Monitoring of MS disability is a challenge for busy neurology clinics, but self-assessment by patients with smartphone apps will be the way of the future, a leading neurologist says.
Next year should see the launch of apps that allow patients to actively assess their own cognition and motor function and pass on data to clinicians, says Professor Helmut Butkueven, from the Department of Neuroscience at Monash University.
Speaking at PACTRIMS 2018 in Sydney, the director of the MS Service at The Royal Melbourne Hospital said the use of apps would also allow passive monitoring of a patient’s gait and mobility, providing an ongoing picture of the stability or worsening of disability in MS.
Professor Butkueven said earlier trials with disability self-assessment software at Monash had shown that patients with MS were willing to participate in regular serial assessment tests, and 90% of patients adhered with schedules for 600 days.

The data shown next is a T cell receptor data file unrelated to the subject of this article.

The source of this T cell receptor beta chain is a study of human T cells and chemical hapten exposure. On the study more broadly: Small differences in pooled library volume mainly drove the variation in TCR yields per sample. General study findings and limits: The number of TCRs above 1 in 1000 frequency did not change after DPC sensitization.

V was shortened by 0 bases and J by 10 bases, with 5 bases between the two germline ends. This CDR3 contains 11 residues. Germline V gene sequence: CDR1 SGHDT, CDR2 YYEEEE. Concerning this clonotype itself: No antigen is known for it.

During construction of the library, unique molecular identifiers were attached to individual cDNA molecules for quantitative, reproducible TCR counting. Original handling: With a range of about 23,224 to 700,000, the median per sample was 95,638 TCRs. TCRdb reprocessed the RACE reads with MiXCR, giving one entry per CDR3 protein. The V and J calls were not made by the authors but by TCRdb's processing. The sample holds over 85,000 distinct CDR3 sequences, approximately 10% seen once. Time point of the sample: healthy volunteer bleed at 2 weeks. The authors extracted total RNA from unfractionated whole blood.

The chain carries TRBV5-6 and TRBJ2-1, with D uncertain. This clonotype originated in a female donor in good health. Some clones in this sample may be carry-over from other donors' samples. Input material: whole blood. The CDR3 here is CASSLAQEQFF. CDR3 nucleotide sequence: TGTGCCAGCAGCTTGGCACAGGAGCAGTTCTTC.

Serial assessment provided data that showed the trajectory of disability and minimised the effect of temporary variations, he said.
And if a patient chooses to share the data with their clinician, this can be combined with findings from MRI in a one-stop shop such as MS Base to inform ongoing treatment plans and decisions, he added.
“This is a value equation that I think people with MS will sign up to, a plan to work out if your drug is actually working or not – or whether we should switch the medication,” he said.
Another key feature of the app was that patients consented for their anonymised data to be open source and available for research, he added.